Why the Vikings Probably Aren’t Looking at Remaining Veteran FAs

Vikings Draft Party
Matt Krohn-USA TODAY Sports.

After Za’Darius Smith was traded to the Cleveland Browns, the Minnesota Vikings finally had some breathing room with the salary cap.

Why the Vikings Probably Aren’t Looking at Remaining Veteran FAs

With all the draft picks except seventh-round RB DeWayne McBride signed up, the Vikings have just shy of $10 million of salary cap space. That could increase with a trade or release of Dalvin Cook, and if the Vikings wanted to push the boat out, Brian O’Neill could be restructured, leaving the Vikings with up to $30 million in cap space. However, there are several reasons why the Vikings probably aren’t looking at the remaining veteran free agents.

On the surface, replacing Smith with another veteran edge defender like Melvin Ingram, Justin Houston, or Leonard Floyd would make sense. As would adding players like Ndamukong Suh, Marcus Peters, or Bryce Callahan to the defense. However, the business the Vikings have conducted so far suggests that none of those players will likely make their way to Minnesota.

Looking at Remaining
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All of the Vikings major free-agent signings have been aged between 25 and 28 years old;

  • Byron Murphy – 25
  • Joejuan Williams – 25
  • Brandon Powell – 26
  • Josh Oliver – 26
  • Marcus Davenport – 26
  • Dean Lowry – 28
  • Troy Reeder – 28

Meanwhile, former starters in their thirties have gone, such as Adam Thielen, Eric Kendricks, Patrick Peterson, and Za’Darius Smith. I don’t think this is a coincidence but a concerted effort to make the team younger. The Vikings have kept vastly experienced players on each side of the ball in the shape of Kirk Cousins and Harrison Smith. Outside of those two, depending on how the final 53-man roster shapes up, it could be a very young Vikings roster.

Adofo-Mensah and O’Connell Shaping Their Roster

Minnesota Vikings general manager Kwesi Adofo-Mensah and head coach Kevin O’Connell at a Minnesota Timberwolves game in 2022.

Kwesi Adofo-Mensah and Kevin O’Connell have got their feet under the table, with one year as general manager and head coach under their belts, respectively. They proved they could turn what had been an underachieving roster into division champions in just one season without significant changes. There was something that needed to be addressed in Year 2: aging players on big contracts.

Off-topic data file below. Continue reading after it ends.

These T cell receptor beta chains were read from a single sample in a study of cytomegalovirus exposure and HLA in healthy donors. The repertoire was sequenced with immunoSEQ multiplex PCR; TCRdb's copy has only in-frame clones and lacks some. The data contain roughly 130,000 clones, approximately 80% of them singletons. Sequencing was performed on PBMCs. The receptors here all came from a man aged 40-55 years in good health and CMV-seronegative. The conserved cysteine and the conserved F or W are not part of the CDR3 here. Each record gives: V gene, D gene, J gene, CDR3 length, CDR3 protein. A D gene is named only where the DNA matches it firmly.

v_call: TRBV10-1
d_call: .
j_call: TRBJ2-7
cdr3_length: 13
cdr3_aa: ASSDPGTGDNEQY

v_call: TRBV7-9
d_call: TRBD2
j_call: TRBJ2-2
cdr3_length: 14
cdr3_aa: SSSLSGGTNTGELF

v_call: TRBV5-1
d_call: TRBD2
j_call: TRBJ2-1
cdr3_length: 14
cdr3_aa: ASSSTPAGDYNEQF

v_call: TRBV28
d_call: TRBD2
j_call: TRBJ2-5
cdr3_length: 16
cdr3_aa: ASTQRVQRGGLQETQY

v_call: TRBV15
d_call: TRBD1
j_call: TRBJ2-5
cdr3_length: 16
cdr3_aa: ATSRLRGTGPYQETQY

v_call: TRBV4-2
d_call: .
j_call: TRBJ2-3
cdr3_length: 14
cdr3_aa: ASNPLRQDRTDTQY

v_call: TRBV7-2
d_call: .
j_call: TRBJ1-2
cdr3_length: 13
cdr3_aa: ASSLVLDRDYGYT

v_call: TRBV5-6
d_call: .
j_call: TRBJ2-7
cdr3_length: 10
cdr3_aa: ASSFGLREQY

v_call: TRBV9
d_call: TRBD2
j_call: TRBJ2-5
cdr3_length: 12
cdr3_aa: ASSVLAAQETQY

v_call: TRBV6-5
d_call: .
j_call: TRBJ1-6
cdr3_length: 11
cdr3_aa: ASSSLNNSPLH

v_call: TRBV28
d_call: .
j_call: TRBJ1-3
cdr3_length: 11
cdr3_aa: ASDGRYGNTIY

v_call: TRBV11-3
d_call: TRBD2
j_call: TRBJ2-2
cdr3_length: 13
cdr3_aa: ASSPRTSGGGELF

That is why Thielen and Kendricks were released. Adofo-Mensah and O’Connell inherited a mess of a roster and salary cap situation. Navigating those waters while working to stay competitive would always be difficult.

It worked well last year, but can the Vikings do it again? Replacing the likes of Thielen with a rookie in Jordan Addison and Kendricks with a second-year player with minimal playing time in Brian Asamoah has almost been a necessity. 

If Addison, Asamoah, and the young defensive backs that will be heavily relied upon have good seasons and play to a starting player level, then the Vikings will be in great shape. If it doesn’t, and the young players don’t reach the levels expected this season, then Minnesota will have problems.

Will There Be Any More New Additions?

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I’m not ruling out the Vikings adding to the roster; indeed, only this week, a WR who had been playing in the XFL was signed. There’s always room for young developmental players, possibly with one eye on the practice squad. I don’t see a Za’Darius Smith-type signing where a veteran player comes in on a cheap cap hit but is too expensive to keep past the first season.

Suppose the right player is available in that 25 to 28-year-old range who can be a long-term solution. Then maybe the Vikings make a move, but no players that stand out like that are still available in free agency. Maybe Kwesi can cook something up in a trade before or during the season, as he did with Hockenson. There are also contract extensions for Jefferson, Hockenson, and, next year, Christian Darrisaw that need to be addressed.

There is plenty the Vikings need to work on; I don’t think veteran free agents, particularly expensive ones, are a priority.